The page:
Financial Promise for the Poor: How Groups Build Microsavings

Financial Promise for the Poor: How Groups Build Microsavings

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The entry of the private sector into financial services for the poor is a relatively new development, but already the glossy promises of credit-led microfinance are facing scrutiny from the development community.

Policymakers and economists have begun picking through the hype of microfinance to identify where and how top-down loans might fit into broader human development efforts. To many, the answer involves shifting focus to another financial service: savings.

Serving as a strong and perhaps more effective tool than microcredit, microsavings is quickly becoming a lauded poverty-alleviation tool.

Contributors to Financial Promise for the Poor cover current innovations in microsavings happening around the world. They describe how savings group members in the developing world are avoiding many of the financial liabilities of other microfinance programs while gaining skills and finding opportunities in collective enterprise. The turn from credit to savings speaks to the growing empowerment of individuals and communities as they break the bonds of indebtedness and find their own paths to financial security.

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Product Details

ISBN-13: 9781565493391
Publisher: Kumarian Press, Inc.
Publication date: 06/28/2010
Edition description: New Edition
Pages: 256
Product dimensions: 6.00(w) x 8.90(h) x 0.60(d)

About the Author

Malcolm Harper taught at Cranfield School of Management until 1995, and since then has worked mainly in India. He has published on enterprise development and microfinance. He was Chairman of Basix Finance from 1996 until 2006, and is Chairman of M-CRIL, the microfinance credit rating agency and business development, and author of numerous books and articles. He is the co-editor of What's Wrong with Microfinance? (Practical Action, 2007).

Kim Wilson is a lecturer at The Fletcher School and a Fellow with the Center for Emerging Market Enterprises and the Feinstein International Center at Tufts University. Spending time in India beginning in 2001 through 2005, Professor Wilson worked closely with savings groups, connecting them to banks with a particular focus on tribal areas. She has worked for Catholic Relief Services heading their Microfinance Unit, and in that tenure, spearheaded CRS' shift from focusing on credit to the poor to savings of the poor. Professor Wilson has consulted for many international agencies in savings and credit. Previously, she was in the private sector, occupying senior management positions in finance and franchising.

Matthew Griffith is an independent consultant focusing on community finance and livelihoods. He has worked with marginalized communities in Russia, the United States and Ethiopia. Most recently, he worked with the Feinstein International Center at Tufts University on a project focusing on the financial resilience of disaster-affected populations. He received a Masters from the Fletcher School of Law and Diplomacy.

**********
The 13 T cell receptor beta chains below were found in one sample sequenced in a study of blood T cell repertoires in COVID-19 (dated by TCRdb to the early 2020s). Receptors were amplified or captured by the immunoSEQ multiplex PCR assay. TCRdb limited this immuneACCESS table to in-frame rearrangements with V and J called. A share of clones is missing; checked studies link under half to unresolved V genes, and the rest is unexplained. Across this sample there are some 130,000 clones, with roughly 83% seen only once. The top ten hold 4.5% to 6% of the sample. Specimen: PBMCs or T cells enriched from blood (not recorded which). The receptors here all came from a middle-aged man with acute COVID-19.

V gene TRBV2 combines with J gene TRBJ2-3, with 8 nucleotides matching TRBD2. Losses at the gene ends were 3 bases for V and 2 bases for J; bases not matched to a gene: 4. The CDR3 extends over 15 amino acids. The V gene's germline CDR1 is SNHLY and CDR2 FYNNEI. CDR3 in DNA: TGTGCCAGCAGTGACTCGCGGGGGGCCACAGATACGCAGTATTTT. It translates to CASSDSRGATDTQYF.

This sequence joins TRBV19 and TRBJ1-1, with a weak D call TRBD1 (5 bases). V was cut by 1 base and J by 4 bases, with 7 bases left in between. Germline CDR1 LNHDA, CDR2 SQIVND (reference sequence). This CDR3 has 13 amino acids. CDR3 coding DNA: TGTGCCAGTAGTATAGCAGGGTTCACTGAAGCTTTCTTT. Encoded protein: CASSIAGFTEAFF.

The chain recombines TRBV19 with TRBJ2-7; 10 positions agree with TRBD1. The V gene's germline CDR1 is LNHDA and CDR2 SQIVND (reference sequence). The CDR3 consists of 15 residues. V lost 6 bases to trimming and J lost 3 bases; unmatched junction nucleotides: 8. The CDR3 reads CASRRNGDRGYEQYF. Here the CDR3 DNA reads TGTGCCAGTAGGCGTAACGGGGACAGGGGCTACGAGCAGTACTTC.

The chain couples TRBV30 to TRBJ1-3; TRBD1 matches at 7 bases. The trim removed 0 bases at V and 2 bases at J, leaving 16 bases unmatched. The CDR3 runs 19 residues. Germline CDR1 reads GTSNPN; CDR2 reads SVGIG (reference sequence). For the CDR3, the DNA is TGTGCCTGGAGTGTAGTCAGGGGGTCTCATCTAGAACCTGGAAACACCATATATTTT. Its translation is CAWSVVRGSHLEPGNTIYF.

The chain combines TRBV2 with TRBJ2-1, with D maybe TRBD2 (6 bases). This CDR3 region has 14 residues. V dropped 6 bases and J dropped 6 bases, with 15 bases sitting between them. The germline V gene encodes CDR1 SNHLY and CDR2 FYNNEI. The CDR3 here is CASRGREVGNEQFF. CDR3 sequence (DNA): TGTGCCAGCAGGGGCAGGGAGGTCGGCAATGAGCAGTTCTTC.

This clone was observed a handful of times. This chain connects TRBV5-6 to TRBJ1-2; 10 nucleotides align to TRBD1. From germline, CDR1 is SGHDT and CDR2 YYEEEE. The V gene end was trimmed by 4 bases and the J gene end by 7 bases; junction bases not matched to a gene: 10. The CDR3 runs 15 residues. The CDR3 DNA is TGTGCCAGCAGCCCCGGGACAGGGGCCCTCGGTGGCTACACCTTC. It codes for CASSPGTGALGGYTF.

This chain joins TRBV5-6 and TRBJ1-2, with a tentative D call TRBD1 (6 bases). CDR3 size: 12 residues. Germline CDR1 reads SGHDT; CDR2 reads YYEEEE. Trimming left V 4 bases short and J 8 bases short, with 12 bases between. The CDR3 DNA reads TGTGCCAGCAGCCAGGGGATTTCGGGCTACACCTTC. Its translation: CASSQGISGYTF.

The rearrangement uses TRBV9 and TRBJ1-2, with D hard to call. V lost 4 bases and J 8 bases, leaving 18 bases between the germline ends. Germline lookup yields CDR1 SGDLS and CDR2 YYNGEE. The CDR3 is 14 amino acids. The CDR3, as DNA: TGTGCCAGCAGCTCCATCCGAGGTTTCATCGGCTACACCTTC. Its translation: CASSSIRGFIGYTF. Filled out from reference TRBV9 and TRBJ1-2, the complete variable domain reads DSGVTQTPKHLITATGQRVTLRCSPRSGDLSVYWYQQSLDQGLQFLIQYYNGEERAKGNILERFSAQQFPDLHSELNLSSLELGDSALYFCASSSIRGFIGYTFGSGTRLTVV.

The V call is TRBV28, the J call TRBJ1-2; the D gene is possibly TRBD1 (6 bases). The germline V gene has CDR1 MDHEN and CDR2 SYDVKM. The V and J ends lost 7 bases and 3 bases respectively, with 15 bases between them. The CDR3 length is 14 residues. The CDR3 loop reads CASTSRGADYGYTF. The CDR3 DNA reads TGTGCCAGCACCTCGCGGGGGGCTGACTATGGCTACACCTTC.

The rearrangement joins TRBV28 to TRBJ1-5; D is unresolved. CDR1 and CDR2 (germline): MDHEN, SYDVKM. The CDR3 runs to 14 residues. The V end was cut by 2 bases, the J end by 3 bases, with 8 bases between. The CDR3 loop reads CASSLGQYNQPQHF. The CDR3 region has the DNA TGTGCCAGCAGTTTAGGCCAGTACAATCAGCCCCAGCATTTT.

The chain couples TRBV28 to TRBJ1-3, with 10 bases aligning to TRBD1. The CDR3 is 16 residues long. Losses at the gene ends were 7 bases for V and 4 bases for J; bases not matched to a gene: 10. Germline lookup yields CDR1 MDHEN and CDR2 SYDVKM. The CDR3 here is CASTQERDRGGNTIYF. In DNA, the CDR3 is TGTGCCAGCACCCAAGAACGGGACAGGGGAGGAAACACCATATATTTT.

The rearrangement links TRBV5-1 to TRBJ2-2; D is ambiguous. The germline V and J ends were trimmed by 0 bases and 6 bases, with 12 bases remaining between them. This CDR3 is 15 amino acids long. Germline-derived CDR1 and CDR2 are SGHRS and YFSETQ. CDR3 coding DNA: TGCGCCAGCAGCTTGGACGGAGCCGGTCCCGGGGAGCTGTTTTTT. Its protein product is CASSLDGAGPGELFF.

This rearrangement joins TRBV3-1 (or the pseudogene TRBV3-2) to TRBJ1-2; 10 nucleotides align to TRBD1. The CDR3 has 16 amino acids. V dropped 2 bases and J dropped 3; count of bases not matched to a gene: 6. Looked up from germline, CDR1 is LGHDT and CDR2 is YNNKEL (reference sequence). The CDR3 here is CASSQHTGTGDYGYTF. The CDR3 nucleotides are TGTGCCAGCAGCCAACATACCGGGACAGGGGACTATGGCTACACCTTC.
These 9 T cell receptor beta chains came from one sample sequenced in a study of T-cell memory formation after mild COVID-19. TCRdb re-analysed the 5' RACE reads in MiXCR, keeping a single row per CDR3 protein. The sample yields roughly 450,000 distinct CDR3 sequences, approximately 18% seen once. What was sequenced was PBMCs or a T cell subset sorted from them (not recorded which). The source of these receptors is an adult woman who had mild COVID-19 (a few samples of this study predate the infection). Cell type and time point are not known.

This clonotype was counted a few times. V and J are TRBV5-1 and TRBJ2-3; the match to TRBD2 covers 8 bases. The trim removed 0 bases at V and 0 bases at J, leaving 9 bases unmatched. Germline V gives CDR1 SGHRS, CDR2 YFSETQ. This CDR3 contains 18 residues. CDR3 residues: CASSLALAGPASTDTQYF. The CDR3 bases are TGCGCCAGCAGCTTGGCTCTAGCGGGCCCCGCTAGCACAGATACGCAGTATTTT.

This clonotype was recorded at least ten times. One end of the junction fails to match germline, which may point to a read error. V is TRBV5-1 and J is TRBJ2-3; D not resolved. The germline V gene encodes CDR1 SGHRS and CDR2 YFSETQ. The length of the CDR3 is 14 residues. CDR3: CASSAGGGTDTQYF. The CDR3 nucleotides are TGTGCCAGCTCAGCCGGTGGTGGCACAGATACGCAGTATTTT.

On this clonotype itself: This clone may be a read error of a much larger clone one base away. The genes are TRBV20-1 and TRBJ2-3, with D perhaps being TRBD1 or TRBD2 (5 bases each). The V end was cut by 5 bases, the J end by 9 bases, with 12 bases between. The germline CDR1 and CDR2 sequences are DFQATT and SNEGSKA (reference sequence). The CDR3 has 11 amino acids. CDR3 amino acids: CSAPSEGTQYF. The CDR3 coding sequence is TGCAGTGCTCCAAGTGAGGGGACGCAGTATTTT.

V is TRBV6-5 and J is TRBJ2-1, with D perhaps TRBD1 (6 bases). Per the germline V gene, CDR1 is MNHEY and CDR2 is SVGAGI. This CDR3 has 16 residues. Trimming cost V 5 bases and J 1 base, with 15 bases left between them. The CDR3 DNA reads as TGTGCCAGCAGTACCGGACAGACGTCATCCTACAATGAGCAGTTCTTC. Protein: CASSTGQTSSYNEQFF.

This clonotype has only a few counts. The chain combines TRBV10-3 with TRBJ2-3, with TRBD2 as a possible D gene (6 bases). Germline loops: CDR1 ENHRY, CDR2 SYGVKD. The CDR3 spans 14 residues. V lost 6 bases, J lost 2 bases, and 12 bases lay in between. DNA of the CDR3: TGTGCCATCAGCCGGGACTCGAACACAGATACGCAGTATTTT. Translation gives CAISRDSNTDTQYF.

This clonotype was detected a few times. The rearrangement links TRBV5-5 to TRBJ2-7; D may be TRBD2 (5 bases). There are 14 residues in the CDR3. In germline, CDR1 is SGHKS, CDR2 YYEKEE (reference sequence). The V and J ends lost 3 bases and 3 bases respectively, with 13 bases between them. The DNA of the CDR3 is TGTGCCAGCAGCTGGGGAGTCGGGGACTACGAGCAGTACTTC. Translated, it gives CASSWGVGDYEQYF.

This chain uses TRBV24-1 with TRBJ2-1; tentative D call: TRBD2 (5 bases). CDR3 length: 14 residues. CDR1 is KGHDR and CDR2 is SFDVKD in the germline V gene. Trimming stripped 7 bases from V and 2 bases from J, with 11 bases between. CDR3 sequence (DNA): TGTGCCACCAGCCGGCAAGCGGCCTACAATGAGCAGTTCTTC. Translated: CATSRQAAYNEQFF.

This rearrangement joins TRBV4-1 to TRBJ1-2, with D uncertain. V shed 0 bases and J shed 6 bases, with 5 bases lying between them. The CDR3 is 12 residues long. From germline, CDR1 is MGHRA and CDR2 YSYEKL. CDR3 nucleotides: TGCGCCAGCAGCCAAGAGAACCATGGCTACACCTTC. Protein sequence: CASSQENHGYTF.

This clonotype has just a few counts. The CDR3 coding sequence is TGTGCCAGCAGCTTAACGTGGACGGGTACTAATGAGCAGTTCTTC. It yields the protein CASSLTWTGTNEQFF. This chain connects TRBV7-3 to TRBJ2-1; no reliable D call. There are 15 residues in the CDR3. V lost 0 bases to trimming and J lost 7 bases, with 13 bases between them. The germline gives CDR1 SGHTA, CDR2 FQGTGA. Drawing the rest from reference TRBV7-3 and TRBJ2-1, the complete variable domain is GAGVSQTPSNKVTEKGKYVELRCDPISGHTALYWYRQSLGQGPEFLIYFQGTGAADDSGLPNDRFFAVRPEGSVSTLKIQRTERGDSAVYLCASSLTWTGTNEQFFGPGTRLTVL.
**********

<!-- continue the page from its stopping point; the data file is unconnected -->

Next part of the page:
Table of Contents

Illustrations viii

Acronyms ix

Introduction 1

Part 1 Do-It-Yourself Finance

1 Teacups and Hand Hoes 17

Home-Grown Savings Groups in East Africa Elke Jahns

2 Dhukuti-A Real Treasure 23

The Growth of a Savings Group Idea in Nepal Shailee Pradhan

3 From Self-Help Groups to Village Financial Institutions in Bali 29

How Culture Determines Finance and Finance Determines Culture Hans Dieter Seibel

4 On an Informal Frontier 39

The ASCAs of Lower Assam Abhijit Sharma Brett Hudson Matthews

Part 2 Now They Need Us (Or Do They?)

5 Revisiting the Early Days of CARE's Savings Groups 57

Interview with Moira Kristin Eknes, Village Savings and Loan Associations (VSLA) Program Originator Interview Conducted Kristin Helmore

6 The Savings Experience 69

Catholic Relief Services El Salvador Mabel Guevara Bridget Bucardo Rivera

7 Saving Cash and Saving the Herd 75

The Role of Savings Groups in the Livelihoods of East African Pastoralists Matthew Griffith

8 Informal Group-Based Savings Services 85

The Indian Experience Girija Srinivasan N.Srinivasan

Part 3 More Ways of Skinning The Cat, And Different Kinds Of Cats

9 Jipange Sasa 99

'A Little Heaven of Local Savings, Hot Technologies, and Formal Finance Kim Wilson

10 Retrofitting an Agricultural Program with Savings-Led Microfinance 109

The Oxfam Experience in Cambodia Vinod Parmeshwar Yang Saing Koma

11 Virtual Staff 115

Exploring a Franchise and Incentive Model for Group Replication Anthony Murathi Nelly Otieno Paul Rippey

12 Market-Led Expansion through Fee-for-Service Agents Julie Zollmann Guy Vanmeenen 119

13 The Green Box 129

The Savings Systems of Smallholder Farmers in Southern Haiti Kim Wilson Gaye Burpee

14 Adapting the Bachat Committee 139

Helping Pakistan's Urban and Rural Poor Save Better Wajiha Ahmed

Part 4 Sinking, Swimming, and Staying Afloat

15 Women's Empowerment through Literacy, Banking, and Business 145

The WORTH Program in Nepal-Post-Program Research Findings Marcia L. Odell

16 Savings Groups and Village Development in Pakistan's Karakoram Mountain Range Wajiha Ahmed Joanna Ledgerwood 155

17 A Snapshot of Oxfam's Saving for Change Program in El Salvador Eloisa Devietti Janina Matuszeski 167

Part 5 An Alternative, or Something Altogether Different?

18 The Savings-Led Revolution 177

Mass-Scale, Group-Managed Microfinance for the Rural Poor Jeffrey Ashe

19 Pushing the Rich World's Debt Crisis onto the Poorest 189

Why Savings Groups Should Not Rush to Borrow from Banks Hugh Allen

20 More! Better! Cheaper! 199

Savings Groups as Commodities Paul Rippey

21 The Box and the Ark Kim Wilson Malcolm Harper Matthew Griffith 207

Conclusion 215

Contributors 225

Index 231

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